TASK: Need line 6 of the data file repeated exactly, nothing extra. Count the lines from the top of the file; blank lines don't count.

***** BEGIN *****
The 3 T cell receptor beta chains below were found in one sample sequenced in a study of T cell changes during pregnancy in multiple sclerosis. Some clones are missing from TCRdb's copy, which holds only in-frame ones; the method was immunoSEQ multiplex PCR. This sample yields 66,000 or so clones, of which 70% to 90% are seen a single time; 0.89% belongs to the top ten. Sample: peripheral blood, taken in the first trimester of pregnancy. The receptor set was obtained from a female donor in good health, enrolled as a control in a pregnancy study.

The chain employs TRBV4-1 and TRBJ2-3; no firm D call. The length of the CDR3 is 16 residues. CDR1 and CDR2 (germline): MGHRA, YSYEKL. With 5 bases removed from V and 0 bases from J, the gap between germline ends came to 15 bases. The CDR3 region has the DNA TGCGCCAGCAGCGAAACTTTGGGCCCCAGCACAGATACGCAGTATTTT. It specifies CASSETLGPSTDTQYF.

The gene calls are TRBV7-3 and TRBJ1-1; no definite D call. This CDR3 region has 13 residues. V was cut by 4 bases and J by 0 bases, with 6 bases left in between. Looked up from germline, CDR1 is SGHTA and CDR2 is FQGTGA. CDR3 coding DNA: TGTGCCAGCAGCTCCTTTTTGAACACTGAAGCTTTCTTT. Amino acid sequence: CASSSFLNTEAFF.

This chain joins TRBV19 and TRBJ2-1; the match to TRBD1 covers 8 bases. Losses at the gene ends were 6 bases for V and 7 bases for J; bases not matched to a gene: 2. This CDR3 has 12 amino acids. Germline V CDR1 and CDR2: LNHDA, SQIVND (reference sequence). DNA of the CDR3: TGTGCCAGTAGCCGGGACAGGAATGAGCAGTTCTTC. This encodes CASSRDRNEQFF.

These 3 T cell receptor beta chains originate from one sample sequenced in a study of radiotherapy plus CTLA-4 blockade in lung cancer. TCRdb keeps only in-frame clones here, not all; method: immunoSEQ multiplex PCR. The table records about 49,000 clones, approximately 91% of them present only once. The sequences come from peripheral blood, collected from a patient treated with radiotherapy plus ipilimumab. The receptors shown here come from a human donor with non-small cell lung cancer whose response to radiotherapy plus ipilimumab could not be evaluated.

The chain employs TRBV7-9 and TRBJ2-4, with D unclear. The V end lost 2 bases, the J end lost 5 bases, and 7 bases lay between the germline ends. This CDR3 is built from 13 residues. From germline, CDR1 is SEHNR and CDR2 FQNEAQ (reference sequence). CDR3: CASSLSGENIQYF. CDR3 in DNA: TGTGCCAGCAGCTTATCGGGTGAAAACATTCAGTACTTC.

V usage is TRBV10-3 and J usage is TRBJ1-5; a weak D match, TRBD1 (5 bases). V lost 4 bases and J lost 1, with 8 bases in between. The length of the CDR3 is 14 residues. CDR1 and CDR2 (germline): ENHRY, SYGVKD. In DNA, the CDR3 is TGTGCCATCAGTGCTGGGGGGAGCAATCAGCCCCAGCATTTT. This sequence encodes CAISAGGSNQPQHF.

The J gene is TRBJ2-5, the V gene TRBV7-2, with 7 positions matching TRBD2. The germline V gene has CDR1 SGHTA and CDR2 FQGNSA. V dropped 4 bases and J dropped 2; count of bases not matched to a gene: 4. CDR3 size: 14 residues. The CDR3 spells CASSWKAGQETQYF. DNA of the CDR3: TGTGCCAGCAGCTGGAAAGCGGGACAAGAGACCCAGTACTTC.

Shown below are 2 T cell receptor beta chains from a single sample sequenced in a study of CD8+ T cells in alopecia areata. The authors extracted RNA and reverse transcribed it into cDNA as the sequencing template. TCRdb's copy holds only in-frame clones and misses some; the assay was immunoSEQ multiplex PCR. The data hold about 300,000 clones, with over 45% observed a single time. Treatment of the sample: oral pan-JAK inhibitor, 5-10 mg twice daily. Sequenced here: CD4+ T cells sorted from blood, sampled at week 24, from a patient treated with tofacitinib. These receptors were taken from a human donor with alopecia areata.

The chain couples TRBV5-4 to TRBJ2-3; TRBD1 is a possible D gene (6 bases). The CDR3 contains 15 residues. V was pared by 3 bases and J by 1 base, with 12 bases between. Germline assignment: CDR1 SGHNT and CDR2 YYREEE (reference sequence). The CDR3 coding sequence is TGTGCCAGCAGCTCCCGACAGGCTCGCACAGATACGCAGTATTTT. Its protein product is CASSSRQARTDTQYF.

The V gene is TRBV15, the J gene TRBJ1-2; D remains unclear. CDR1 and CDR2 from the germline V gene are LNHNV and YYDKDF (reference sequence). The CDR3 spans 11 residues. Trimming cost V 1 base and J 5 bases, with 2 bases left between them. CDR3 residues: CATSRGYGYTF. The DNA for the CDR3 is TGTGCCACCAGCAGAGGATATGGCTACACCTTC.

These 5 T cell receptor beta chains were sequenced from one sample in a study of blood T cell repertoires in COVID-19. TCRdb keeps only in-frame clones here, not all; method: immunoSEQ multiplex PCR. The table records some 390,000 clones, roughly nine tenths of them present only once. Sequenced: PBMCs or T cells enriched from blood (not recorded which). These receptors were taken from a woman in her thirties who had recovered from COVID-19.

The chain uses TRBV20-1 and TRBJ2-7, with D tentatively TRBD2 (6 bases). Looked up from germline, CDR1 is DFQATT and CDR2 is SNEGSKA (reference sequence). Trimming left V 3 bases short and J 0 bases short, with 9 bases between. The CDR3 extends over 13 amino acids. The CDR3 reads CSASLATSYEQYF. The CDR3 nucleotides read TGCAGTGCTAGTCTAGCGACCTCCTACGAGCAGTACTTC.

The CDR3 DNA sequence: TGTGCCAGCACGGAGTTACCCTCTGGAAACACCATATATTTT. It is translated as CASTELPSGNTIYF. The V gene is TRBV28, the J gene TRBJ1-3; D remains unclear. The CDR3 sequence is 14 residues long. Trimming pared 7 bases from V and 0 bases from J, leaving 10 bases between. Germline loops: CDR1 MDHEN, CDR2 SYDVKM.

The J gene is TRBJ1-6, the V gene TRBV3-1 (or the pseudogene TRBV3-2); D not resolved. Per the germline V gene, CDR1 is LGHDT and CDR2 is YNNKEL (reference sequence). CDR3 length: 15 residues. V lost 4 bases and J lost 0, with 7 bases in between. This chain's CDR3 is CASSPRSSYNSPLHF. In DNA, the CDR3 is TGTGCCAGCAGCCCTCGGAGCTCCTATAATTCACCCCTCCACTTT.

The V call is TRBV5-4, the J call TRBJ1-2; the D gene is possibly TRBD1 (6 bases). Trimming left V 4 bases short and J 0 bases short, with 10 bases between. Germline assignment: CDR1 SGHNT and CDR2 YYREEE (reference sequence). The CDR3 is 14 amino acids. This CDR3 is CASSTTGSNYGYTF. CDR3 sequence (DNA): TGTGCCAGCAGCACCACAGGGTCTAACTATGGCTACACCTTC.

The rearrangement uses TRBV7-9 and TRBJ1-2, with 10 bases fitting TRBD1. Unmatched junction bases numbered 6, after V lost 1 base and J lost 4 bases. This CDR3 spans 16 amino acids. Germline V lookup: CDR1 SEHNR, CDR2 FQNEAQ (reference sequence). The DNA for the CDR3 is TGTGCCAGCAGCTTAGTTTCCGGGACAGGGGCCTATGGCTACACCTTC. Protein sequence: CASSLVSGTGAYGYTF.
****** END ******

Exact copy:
The chain employs TRBV7-9 and TRBJ2-4, with D unclear. The V end lost 2 bases, the J end lost 5 bases, and 7 bases lay between the germline ends. This CDR3 is built from 13 residues. From germline, CDR1 is SEHNR and CDR2 FQNEAQ (reference sequence). CDR3: CASSLSGENIQYF. CDR3 in DNA: TGTGCCAGCAGCTTATCGGGTGAAAACATTCAGTACTTC.